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Cuilcagh 665m, Benbeg 539m,
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Breifne Area   Cuilcagh Mountains Subarea
Maximum height for area: 665 metres,   Summits in area: 14,   Maximum prominence for area: 570 metres, OSI/LPS Maps: 26, 27, 27A For all tops   Highest summit: Cuilcagh, 665m
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Cuilcagh Mountain Binn Chuilceach A name in Irish
(Ir. Binn Chuilceach [DUPN], 'chalky peak') County Highpoint of Cavan & Fermanagh, in County Highpoint, Arderin, Vandeleur-Lynam, Irish Highest Hundred Lists

Height: 665m OS 1:50k Mapsheet: 26 Grid Reference: H12356 28017 This summit has been logged as climbed by 252 members. Recently by: simoburn, Garmin, heavyfoot, debs27, Buckity, Pamela1, SenanFoley, Djouce, mountainmike, chalky, conorc57, pavelbodi, vince_curran, megantaggart, Lucky1
I have climbed this summit: NO (You need to be a logged-in member to change this.)

Longitude: -7.811428, Latitude: 54.201026 , Easting: 212356, Northing: 328017 Prominence: 570m,   Isolation: 2.6km,   Has trig pillar
ITM: 612303 828028,   GPS IDs, 6 char: Clcgh, 10 char: Cuilcagh

Cuilcagh lies on the Shannon-Erne watershed. The Shannon rises on the north-western slopes of Cuilcagh at Shannon Pot, a steep-sided pool where the underground river emerges. Strictly speaking, there are streams a mile or two further uphill. Originating in Ulster, the Shannon’s journey through this province lasts less than ten miles, before it enters Connacht. It forms the boundary between Connacht and Leinster for much of its length, and ultimately meets the sea in the province of Munster. Thus it is both a boundary and a link between all four provinces of Ireland. In fact, it even formed the western boundary of the ancient fifth province of Meath. Around Cuilcagh there is a belief concerning the ‘Northern Shannon’, an underground river that supposedly connects the waters at Shannon Pot to the River Claddagh, which emerges at Marble Arch Caves and then flows into the Erne. If Cuilceach genuinely is a variant of cailceach, 'chalky', the name is rather puzzling, as the mountain consists predominantly of sandstone and shale, covered with much bog and heather. Where the rock does outcrop, as at the summit cliffs, it is mainly grey. However, it is possible that the name refers to the limestone rock on the lower northern flanks. Here a number of streams disappear below ground at swallow holes named Cats Hole, Pollawaddy, Pollasumera and Polliniska, all forming part of the Marble Arch cave system. If so, the name would mean 'calcareous' rather than 'chalky'.   Cuilcagh is the highest mountain in the Breifne area and the 165th highest in Ireland. Cuilcagh is the highest point in county Cavan and also the highest in Fermanagh.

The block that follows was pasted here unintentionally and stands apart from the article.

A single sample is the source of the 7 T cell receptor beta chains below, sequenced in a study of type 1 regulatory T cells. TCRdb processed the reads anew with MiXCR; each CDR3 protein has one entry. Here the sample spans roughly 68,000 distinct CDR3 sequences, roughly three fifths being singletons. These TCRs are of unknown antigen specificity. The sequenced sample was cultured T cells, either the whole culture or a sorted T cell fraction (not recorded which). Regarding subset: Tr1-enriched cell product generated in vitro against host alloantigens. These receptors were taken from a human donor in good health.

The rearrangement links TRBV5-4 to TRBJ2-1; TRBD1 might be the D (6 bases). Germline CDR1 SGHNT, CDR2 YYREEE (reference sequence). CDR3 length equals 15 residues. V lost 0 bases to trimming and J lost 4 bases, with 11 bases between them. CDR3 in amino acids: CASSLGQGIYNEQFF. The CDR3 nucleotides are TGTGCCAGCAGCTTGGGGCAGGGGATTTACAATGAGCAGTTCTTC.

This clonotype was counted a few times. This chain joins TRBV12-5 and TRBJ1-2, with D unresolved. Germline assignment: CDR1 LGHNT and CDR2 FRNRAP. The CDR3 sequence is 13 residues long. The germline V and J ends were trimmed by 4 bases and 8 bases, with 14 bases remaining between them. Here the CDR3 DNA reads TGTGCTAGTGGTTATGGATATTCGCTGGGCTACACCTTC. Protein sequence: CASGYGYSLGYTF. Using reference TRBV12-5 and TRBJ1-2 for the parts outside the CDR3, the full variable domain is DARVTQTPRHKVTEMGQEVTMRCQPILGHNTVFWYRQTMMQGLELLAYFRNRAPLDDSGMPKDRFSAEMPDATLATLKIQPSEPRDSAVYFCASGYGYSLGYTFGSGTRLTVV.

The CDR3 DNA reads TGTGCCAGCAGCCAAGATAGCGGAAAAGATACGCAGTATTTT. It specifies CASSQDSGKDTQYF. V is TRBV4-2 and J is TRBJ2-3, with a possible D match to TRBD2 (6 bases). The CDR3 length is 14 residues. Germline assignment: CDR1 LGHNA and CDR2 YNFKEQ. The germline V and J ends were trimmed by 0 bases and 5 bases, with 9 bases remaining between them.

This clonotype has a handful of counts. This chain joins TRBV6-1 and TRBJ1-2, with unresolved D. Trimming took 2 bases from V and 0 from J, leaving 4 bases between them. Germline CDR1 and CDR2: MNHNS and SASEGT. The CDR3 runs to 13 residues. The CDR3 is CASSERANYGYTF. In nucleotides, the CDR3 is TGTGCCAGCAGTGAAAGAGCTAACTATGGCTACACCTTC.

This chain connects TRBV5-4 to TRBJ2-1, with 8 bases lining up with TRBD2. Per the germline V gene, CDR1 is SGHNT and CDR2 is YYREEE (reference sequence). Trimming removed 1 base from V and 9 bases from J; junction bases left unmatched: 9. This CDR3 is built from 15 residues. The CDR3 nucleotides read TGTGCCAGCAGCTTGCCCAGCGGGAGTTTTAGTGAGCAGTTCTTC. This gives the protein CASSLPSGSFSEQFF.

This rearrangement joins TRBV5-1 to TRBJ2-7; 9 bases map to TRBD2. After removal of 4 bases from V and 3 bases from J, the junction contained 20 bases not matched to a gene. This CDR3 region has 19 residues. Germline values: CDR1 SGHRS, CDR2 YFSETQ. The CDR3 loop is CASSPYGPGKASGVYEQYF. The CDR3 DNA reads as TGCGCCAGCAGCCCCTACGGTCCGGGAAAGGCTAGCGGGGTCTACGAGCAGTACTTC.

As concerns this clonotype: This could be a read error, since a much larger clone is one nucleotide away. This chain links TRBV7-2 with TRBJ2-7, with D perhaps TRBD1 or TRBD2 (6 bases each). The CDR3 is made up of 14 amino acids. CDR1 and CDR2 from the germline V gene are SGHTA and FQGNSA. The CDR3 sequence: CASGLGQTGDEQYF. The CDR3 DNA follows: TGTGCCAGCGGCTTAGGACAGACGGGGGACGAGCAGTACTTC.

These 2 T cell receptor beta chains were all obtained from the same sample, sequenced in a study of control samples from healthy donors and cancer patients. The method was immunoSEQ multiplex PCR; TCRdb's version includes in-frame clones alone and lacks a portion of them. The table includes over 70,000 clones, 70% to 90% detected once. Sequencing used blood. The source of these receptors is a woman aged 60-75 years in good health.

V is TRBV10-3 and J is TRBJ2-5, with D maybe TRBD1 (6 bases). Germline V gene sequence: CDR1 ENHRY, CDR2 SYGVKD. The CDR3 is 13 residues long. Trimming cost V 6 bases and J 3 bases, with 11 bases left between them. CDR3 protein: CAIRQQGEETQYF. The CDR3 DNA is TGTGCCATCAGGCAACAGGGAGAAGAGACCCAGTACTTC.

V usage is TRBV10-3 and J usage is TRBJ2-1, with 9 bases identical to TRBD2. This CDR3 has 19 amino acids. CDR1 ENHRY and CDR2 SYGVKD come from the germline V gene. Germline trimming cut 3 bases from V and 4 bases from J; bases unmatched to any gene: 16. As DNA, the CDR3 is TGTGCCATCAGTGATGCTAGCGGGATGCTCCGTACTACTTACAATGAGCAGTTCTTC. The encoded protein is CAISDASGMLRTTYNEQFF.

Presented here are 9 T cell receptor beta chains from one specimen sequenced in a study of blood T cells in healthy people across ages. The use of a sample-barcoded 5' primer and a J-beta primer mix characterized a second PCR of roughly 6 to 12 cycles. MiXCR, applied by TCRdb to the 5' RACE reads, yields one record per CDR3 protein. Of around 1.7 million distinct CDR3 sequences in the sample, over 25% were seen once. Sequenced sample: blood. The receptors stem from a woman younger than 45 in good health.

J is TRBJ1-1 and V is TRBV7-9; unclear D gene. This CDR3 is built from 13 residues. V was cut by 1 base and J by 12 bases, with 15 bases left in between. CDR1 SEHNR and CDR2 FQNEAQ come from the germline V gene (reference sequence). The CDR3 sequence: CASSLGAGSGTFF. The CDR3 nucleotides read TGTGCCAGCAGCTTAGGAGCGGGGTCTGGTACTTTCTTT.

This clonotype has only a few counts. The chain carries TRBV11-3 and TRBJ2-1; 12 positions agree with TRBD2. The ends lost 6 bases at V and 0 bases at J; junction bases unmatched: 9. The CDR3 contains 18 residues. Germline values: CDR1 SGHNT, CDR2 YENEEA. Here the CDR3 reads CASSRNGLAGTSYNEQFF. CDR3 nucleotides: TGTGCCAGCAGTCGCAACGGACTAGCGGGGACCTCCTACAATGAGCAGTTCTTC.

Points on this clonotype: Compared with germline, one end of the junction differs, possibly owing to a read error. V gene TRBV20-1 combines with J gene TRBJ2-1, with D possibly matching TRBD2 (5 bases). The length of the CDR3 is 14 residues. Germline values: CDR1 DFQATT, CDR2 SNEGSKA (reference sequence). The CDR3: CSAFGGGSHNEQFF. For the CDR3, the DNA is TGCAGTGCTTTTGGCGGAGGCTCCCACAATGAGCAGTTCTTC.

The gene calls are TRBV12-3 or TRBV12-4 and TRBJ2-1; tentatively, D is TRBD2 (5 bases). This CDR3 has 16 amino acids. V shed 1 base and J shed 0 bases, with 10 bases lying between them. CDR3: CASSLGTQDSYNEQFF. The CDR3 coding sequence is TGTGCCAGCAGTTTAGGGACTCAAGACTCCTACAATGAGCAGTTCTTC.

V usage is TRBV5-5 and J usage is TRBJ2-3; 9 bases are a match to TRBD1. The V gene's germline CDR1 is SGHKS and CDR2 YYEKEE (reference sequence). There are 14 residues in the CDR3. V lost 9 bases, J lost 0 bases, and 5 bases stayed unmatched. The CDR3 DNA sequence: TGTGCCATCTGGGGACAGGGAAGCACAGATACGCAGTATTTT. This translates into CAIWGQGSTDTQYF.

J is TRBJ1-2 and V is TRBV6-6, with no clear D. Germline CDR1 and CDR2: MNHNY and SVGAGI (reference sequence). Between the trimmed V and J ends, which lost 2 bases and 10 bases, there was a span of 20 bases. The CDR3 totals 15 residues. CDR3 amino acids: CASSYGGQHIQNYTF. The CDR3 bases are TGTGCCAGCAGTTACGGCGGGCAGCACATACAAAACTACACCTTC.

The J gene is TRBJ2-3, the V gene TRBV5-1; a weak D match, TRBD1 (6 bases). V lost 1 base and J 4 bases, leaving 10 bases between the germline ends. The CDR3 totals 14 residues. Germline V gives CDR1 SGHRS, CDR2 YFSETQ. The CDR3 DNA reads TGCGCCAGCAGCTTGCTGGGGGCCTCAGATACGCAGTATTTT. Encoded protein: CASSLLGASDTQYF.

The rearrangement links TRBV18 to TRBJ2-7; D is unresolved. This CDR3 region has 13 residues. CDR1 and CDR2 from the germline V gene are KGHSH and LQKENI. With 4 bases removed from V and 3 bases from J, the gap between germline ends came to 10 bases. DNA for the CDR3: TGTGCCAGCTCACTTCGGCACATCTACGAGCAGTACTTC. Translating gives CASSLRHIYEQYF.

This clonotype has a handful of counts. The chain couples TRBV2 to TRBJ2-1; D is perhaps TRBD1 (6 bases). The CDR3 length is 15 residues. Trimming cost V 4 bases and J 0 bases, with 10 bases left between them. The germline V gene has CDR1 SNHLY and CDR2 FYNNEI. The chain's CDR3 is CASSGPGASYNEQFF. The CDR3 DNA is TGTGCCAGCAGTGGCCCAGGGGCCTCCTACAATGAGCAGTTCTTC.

Trackback: http://mountainviews.ie/summit/165/
COMMENTS for Cuilcagh 1 2 3 .. 5 Next page >>
MountainViews.ie Picture about mountain Cuilcagh in area Breifne, Ireland
Picture: Cuilcagh from Benbeg
 
gerrym on Cuilcagh, 2006
by gerrym  1 May 2006
Climbed 5.6.04 starting at Cuilagh Mountain Park near to Marble Arch Caves (121336 A). There is a large sink hole here but very difficult to see down into due to vegetation. Cross stile and follow track. Just after crossing bridge take "floating path" off to right, this soon ends but continue in westerly direction to pick up course of Sruh Croppa River after half hour. Follow winding course of river through gully with nice waterfall and past some ruined settlements. As near summit of Tiltinbane (596m) climb away from river to the right to avoid steep gullies. Follow fenceline up to the summit - the final section is quite steep and may require use of hands. A depression next to summit cairn is perfect shelter for a brew. There are extensive views from the summit ridge - north and west towards Sligo Bay and big hills which i think were the Nephin Beg Mountains in Mayo and south over Iron Mountains. Follow path which keeps close to northern cliffs, passing fissures in rock and Lough Atona ,reaching large summit cairn after 1.5 hour walk along summit.
Had intended to return by Ulster Way between Trien and Benaughlin (marker posts just visible) but shortened journey by heading north over moor following river courses back to the track at the bridge. A long walk at 6.5 hours but rewarding with plenty of interest and some good views.

The approach from the S via Benbeg is perhaps more rewarding - it cuts out a long approach through moorland and has a fine sweeping ridge with a very different perspective on the mountain (see Benbeg for this walk). Trackback: http://mountainviews.ie/summit/165/comment/995/
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MountainViews.ie Picture about mountain Cuilcagh in area Breifne, Ireland
Picture: Lough Atona
North and South: Geopark odyssey
by kernowclimber  1 Aug 2011